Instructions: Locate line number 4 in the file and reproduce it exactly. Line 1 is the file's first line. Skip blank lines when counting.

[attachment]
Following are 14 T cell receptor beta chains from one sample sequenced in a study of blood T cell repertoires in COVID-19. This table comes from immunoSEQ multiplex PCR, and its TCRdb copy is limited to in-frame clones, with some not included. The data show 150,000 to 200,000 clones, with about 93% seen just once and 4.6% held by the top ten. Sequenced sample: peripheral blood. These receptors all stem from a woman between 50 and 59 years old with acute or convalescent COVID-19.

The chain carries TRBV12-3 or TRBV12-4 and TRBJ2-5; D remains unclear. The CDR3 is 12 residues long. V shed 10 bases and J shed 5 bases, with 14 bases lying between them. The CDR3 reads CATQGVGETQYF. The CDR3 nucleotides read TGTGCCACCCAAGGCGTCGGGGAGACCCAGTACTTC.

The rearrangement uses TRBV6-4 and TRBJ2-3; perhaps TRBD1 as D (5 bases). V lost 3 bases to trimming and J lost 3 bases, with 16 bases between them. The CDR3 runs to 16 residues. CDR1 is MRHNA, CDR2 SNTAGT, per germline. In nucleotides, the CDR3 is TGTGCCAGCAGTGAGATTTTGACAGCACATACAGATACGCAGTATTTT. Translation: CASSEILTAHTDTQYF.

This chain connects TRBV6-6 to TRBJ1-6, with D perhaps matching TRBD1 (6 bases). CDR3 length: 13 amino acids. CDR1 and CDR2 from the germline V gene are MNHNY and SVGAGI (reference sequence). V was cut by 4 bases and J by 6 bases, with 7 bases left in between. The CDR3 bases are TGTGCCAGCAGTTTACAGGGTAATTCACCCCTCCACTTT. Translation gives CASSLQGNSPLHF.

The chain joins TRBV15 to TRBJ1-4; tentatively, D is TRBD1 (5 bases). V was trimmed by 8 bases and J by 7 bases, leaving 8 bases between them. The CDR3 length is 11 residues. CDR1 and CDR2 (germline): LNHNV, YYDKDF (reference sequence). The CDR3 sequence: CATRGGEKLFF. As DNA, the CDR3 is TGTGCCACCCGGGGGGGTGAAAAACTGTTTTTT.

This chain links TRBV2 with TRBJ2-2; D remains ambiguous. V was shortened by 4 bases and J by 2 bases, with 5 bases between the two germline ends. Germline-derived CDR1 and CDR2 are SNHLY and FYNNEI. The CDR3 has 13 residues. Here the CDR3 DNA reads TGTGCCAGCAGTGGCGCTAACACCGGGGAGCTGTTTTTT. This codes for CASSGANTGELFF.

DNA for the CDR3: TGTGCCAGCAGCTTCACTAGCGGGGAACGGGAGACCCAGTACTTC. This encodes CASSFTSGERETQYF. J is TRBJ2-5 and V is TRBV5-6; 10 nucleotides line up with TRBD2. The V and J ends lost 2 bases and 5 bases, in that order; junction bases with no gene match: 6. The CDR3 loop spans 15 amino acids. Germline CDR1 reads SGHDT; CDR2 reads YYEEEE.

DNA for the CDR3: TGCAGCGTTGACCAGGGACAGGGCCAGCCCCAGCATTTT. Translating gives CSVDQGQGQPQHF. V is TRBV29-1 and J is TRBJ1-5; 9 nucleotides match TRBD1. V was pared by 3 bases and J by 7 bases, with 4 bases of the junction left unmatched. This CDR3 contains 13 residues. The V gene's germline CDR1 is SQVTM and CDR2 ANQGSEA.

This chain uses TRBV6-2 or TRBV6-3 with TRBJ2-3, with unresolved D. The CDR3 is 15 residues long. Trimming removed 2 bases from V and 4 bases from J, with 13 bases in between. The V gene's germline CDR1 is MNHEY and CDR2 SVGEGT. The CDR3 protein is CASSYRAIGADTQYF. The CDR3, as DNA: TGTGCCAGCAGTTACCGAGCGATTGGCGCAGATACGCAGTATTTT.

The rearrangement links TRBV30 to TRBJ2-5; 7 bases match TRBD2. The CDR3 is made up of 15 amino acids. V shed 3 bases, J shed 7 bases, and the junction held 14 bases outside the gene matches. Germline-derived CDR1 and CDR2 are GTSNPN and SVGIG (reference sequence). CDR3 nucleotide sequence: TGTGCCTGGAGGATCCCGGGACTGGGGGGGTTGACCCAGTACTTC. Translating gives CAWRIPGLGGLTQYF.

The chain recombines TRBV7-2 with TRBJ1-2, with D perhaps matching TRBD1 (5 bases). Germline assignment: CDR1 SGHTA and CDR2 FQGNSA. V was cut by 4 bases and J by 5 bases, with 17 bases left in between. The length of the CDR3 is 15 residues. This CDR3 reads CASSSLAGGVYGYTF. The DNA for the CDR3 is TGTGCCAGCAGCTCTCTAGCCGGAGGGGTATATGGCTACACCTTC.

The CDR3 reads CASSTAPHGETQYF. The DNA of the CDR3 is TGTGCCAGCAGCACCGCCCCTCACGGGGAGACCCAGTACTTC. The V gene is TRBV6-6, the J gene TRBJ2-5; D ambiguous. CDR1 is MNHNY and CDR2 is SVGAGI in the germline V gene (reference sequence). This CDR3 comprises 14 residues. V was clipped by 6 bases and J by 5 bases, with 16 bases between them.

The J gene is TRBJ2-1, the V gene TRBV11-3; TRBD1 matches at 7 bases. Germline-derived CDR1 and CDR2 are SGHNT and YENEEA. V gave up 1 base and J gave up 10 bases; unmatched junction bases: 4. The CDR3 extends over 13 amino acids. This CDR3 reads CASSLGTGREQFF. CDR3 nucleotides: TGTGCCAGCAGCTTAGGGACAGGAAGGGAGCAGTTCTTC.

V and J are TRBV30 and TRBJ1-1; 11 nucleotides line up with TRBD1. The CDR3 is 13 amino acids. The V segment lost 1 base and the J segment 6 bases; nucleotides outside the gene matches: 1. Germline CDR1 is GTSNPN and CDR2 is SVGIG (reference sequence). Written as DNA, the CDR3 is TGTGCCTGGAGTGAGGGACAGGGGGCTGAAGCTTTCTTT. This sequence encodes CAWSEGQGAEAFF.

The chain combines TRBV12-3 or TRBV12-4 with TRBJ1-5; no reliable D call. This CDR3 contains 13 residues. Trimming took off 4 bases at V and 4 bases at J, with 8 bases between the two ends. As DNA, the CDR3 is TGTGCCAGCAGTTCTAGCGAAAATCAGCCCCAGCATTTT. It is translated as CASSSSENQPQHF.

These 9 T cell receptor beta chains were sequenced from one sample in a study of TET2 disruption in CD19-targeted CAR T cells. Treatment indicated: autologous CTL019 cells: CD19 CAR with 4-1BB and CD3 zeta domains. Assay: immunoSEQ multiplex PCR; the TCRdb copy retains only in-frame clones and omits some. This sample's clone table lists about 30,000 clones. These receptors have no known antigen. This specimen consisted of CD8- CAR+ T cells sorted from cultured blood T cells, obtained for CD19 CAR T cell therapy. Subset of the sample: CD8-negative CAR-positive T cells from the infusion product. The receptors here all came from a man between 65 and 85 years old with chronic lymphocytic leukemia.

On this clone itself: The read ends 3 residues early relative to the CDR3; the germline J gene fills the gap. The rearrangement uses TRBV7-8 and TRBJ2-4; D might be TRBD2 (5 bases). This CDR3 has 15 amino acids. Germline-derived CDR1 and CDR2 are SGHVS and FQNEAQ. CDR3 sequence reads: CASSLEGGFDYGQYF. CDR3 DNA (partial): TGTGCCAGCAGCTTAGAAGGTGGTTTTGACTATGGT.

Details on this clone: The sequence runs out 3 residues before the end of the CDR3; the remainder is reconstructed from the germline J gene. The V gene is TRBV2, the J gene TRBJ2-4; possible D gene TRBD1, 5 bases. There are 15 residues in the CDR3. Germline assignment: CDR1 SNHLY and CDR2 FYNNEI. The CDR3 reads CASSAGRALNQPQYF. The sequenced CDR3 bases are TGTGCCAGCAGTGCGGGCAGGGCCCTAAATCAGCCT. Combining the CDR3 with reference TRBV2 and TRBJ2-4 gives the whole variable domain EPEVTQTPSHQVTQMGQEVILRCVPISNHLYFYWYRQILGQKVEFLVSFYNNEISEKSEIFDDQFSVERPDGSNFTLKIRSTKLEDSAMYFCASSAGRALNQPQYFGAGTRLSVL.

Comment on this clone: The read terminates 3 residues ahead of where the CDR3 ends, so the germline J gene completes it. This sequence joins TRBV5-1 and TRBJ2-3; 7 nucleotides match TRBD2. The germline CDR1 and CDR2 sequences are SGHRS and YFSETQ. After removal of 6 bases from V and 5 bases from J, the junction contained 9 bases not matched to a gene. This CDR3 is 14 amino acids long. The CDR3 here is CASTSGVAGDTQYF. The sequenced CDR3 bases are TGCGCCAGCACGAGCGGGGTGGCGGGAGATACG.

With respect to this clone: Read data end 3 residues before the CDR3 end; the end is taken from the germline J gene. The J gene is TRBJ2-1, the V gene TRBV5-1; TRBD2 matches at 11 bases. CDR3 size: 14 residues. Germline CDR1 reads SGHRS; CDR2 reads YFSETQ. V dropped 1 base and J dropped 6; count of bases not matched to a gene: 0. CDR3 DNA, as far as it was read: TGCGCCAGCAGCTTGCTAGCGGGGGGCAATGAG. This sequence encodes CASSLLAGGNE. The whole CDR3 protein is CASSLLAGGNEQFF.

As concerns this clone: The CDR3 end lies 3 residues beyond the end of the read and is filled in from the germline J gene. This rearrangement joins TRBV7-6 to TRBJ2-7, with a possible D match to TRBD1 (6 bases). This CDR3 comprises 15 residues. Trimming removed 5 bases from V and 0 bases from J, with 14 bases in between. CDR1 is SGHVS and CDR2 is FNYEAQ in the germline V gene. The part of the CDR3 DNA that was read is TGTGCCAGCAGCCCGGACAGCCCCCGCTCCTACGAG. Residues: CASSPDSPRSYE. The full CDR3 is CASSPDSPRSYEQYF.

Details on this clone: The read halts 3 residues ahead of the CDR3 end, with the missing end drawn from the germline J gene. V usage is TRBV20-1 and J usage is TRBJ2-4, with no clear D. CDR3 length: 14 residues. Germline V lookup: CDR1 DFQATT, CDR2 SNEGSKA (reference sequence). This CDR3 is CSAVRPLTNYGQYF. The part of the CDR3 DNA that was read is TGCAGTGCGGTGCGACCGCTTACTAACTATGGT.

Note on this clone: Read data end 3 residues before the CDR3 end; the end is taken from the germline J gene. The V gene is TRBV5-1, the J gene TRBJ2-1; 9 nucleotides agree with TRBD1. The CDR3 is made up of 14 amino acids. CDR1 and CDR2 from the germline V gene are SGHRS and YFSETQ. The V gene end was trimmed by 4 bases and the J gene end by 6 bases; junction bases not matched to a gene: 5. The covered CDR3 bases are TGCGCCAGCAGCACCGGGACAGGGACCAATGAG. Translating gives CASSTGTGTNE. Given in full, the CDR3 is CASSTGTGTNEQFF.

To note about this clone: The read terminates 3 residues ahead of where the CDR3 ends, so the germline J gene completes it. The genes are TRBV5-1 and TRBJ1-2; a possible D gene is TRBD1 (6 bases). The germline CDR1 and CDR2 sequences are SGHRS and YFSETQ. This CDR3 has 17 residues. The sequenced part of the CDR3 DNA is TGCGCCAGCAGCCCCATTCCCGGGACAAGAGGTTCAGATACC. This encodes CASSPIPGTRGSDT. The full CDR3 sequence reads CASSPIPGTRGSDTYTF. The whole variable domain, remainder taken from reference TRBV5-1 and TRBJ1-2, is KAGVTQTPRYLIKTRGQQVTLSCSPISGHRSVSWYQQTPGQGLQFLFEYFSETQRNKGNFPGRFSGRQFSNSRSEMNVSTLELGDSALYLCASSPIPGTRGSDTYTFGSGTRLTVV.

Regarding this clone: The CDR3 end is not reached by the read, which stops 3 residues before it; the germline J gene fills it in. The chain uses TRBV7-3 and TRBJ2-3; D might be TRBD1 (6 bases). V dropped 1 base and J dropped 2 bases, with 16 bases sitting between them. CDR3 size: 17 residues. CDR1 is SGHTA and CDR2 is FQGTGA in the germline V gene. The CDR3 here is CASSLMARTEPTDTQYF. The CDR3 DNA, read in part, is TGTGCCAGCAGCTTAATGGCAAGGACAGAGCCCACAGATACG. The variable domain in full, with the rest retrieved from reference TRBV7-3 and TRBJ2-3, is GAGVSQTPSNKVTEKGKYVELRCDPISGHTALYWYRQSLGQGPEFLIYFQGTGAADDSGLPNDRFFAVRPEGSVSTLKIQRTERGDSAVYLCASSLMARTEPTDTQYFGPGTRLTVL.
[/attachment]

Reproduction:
This chain connects TRBV6-6 to TRBJ1-6, with D perhaps matching TRBD1 (6 bases). CDR3 length: 13 amino acids. CDR1 and CDR2 from the germline V gene are MNHNY and SVGAGI (reference sequence). V was cut by 4 bases and J by 6 bases, with 7 bases left in between. The CDR3 bases are TGTGCCAGCAGTTTACAGGGTAATTCACCCCTCCACTTT. Translation gives CASSLQGNSPLHF.